I came on board to as an executive producer for SPREADING DARKNESS to finish the post-production during pre-production of BOUDOIR in the fall of 2013. Together, Josh and I went up to Portland to John’s studio for about 7 weeks in the summer of 2014 so John could mix both of our projects at the same time. (Josh and I got married in the spring of 2014, so that was sort of our “honeymoon” – mixing our films together with John Neff in his studio.)
Andy Burns: How much did things change from script to screen – were there things that morphed while shooting?
Gina Lee Ronhovde: The only thing that changed was there was not time to film additional action scenes, so some blocking changed and I think one and a half pages were not filmed because of it, but that was ok because it didn’t change the story.
Andy Burns: Tell me a little about the soundtrack and how that came together.
Gina Lee Ronhovde: John Neff’s son Ken Neff is also a very talented musician and I heard Ken perform with his band ANCIENT HEAT live at a venue in Portalnd one night. Ken watched BOUDOIR and volunteered to compose original music for it, and he was working on it on his free time while John mixed SPREADING DARKNESS.
During down time of mixing SPREADING DARKNESS, John and Ken would get together and “jam” on what Ken was working on, and John would help perform/record the music Ken had written.
I told both Ken and John – “I want it to sound like scenes David Lynch filmed and no one has ever seen” and, – I’ll never forget this – John just simply nodded. After I gave him that instruction, it was like he just “knew” what to do. I already had existing songs in place in the cut of Boudoir to show what I ideally wanted, and Ken composed to picture.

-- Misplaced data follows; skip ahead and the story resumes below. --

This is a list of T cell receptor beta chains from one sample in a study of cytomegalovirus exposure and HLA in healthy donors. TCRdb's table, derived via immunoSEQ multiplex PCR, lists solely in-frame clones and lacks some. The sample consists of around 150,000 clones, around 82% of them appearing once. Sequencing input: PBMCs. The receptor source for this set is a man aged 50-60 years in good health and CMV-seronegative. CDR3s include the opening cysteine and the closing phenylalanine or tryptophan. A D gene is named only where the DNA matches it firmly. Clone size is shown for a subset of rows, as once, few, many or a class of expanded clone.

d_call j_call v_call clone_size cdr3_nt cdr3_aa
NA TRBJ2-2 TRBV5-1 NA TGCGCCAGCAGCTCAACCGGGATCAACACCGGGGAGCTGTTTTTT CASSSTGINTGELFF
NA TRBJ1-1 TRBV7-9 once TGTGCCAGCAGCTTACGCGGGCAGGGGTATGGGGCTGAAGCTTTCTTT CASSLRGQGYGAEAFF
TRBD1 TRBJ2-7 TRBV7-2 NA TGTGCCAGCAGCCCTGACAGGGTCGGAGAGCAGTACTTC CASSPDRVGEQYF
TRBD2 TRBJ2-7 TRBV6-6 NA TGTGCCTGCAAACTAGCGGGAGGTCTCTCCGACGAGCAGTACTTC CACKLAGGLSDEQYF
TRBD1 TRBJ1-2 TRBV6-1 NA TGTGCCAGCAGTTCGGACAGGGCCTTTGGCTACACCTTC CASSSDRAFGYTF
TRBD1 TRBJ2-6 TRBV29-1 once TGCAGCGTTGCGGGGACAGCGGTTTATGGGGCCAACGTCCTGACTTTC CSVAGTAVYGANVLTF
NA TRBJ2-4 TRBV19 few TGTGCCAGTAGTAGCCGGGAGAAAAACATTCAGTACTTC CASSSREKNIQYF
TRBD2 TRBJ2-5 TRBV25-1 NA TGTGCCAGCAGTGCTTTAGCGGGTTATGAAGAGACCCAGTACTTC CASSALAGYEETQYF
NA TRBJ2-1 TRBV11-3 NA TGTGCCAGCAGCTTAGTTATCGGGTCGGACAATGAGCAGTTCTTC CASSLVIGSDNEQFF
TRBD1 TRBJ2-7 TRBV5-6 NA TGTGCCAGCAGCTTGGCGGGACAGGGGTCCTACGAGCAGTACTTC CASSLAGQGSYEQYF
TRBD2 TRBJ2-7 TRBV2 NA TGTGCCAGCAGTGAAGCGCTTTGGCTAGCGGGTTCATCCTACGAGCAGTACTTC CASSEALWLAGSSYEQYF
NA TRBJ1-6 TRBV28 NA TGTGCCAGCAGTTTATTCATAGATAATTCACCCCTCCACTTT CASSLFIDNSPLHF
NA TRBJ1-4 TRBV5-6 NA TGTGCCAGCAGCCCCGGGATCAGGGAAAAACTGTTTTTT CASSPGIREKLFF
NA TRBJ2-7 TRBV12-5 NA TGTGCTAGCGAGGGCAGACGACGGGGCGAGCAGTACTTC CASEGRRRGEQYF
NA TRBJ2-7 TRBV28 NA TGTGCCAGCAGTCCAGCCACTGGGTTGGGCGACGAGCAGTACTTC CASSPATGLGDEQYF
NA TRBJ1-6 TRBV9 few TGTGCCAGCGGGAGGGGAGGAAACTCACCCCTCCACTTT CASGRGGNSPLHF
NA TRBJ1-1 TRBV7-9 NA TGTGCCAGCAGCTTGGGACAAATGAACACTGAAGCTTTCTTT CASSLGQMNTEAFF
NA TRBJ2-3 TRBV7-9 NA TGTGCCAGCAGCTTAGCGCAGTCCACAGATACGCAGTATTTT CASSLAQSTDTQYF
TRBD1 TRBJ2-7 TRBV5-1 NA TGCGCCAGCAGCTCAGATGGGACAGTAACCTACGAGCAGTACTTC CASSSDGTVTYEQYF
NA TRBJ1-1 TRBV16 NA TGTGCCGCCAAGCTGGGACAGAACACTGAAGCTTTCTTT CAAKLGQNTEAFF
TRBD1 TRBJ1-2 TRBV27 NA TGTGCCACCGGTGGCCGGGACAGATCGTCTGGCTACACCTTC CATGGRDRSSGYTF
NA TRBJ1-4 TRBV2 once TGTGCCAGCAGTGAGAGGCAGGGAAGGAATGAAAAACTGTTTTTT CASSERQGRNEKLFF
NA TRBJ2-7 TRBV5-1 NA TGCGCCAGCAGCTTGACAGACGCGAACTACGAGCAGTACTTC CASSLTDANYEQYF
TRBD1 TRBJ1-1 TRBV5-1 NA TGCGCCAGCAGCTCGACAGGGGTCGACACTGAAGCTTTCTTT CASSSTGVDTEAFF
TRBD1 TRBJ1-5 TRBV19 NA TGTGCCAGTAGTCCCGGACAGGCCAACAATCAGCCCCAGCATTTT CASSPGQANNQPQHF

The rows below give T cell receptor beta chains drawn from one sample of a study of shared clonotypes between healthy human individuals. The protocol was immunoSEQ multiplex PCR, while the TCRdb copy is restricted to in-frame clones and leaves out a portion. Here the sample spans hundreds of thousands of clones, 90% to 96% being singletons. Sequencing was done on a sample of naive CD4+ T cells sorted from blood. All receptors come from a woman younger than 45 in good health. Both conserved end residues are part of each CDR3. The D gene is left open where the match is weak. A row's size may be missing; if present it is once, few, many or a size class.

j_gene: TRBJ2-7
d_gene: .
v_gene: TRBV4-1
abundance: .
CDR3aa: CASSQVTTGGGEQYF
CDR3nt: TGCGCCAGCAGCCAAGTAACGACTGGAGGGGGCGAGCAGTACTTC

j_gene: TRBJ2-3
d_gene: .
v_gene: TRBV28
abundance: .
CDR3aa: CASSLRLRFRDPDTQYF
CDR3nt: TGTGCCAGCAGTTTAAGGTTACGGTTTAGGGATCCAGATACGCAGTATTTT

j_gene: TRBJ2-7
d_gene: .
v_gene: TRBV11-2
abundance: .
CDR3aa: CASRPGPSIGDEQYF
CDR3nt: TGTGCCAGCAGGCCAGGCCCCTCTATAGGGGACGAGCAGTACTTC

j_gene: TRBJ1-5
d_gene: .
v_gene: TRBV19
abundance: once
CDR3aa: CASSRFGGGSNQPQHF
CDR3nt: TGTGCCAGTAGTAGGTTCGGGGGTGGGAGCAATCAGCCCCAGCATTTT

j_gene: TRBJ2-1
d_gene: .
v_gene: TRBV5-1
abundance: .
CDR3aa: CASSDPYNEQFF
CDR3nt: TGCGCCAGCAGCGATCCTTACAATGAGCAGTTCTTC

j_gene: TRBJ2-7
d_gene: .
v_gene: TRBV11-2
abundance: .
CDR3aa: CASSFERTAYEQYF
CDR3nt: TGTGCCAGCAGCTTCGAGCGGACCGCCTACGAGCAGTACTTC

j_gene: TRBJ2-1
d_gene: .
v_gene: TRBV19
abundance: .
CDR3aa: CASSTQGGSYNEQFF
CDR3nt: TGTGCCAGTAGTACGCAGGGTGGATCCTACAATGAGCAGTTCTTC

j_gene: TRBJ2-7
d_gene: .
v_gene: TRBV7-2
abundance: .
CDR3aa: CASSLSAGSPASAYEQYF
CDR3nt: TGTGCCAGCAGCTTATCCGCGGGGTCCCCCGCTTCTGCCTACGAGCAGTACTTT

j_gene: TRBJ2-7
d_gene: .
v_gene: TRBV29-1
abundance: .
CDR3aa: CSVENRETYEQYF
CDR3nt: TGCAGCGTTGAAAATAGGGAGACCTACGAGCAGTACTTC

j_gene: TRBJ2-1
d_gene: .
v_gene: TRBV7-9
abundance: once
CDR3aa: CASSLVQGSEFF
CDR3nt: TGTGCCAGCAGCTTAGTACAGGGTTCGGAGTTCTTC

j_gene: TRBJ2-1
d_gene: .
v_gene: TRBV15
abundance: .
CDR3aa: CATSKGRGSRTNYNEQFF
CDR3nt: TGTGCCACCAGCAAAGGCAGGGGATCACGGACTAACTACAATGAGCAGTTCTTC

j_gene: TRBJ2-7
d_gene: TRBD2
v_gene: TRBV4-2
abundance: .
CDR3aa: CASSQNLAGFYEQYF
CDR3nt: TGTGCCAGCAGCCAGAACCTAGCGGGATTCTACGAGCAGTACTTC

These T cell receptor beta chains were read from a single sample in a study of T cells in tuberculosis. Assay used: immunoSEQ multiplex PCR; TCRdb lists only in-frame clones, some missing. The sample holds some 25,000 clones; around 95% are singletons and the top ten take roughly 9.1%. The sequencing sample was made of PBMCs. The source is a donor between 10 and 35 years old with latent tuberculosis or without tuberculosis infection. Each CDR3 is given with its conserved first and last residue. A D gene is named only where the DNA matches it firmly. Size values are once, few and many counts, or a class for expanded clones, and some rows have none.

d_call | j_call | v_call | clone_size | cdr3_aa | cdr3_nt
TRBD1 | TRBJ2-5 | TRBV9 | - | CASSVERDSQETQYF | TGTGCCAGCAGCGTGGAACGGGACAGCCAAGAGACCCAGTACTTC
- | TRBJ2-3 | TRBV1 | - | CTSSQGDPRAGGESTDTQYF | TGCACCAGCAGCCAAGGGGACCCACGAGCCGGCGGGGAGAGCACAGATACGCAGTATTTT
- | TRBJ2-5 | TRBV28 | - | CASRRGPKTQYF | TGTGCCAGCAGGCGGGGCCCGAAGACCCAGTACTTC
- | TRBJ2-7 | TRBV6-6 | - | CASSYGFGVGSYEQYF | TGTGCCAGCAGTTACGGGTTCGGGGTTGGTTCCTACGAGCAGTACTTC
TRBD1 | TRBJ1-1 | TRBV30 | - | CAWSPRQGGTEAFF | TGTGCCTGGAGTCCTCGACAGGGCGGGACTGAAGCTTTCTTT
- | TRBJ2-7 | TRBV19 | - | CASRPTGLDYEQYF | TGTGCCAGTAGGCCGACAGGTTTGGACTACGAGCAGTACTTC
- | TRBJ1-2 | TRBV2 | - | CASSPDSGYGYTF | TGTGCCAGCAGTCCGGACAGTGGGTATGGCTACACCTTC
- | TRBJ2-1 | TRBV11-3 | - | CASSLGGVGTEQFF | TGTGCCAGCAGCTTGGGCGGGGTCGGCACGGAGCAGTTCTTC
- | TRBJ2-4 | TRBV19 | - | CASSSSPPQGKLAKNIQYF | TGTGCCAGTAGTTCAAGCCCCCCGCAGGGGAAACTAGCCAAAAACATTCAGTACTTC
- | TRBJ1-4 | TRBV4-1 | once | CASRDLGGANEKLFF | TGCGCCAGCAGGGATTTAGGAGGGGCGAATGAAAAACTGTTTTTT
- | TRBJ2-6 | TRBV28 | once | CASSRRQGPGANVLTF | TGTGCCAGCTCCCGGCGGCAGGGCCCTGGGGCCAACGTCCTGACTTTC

I named the songs and I still feel extraordinarly blessed to get that Lynchian “sound” I was going after. The soundtrack turned out to be far beyond my best expectations.
Andy Burns: I’m a big fan of the poster art – it’s got the Hitchcock vibe to it. Who is the artist and how much involvement did you have in the design?
Gina Lee Ronhovde: William Jonas! He is a creative genius! I have worked with him for almost 2 years and everything he comes up blows my mind – it’s like he “gets” it. My process has always been this – I tell him about the project, show him stills, describe it, and send about a dozen poster examples that show the ballpark of what I’m looking for. It always amazes me that he will come back with something that is better than what I pictured. It has that Hitchcock vibe for a reason – BOUDOIR is a psychological, artistic thriller/horror material. I wanted a way to convey that genre visually in a way that would instantly say to people “This is psychological horror”, and I gave him a variety of vintage poster examples from the 50’s and 60’s and also modern day horror – that’s what he came up with. He actually gave me two examples – one poster was red, the other was black. I could never decide which one I liked more, so both posters ended up being the “offiical” poster. I like that because it seems to touch on the opposite themes going on in the short.
Andy Burns: What’s next on your film to do list?
Gina Lee Ronhovde: I have several books I’m working on, a web series, I’m in pre-production for a documentary, and after BOUDOIR won Best Dramtic Short and Best Cinematography at the Hollywood Reel Independent Film Festival a few weeks ago, I started working on a TV pilot version of it. BOUDOIR would be amazing to infinitely explore over the course of a contained TV series, like True Detective, or it could be a feature, too. That would be the next step – write a feature version. I have a comedy feature called FAMILY REUNION that I am really excited to have made. It also was written unconsciously, and completely different from BOUDOIR. It’s a wicked comedy about four siblings who grew up in a dysfunctional family who reunite for a family reunion one weekend in their small hometown in Minnesota. It’s like I can’t wait to see it already. I’m in the process of shopping it around.
To find out more about Gina Ronhovde, Boudoir, and her work, visit WithoutChemicals.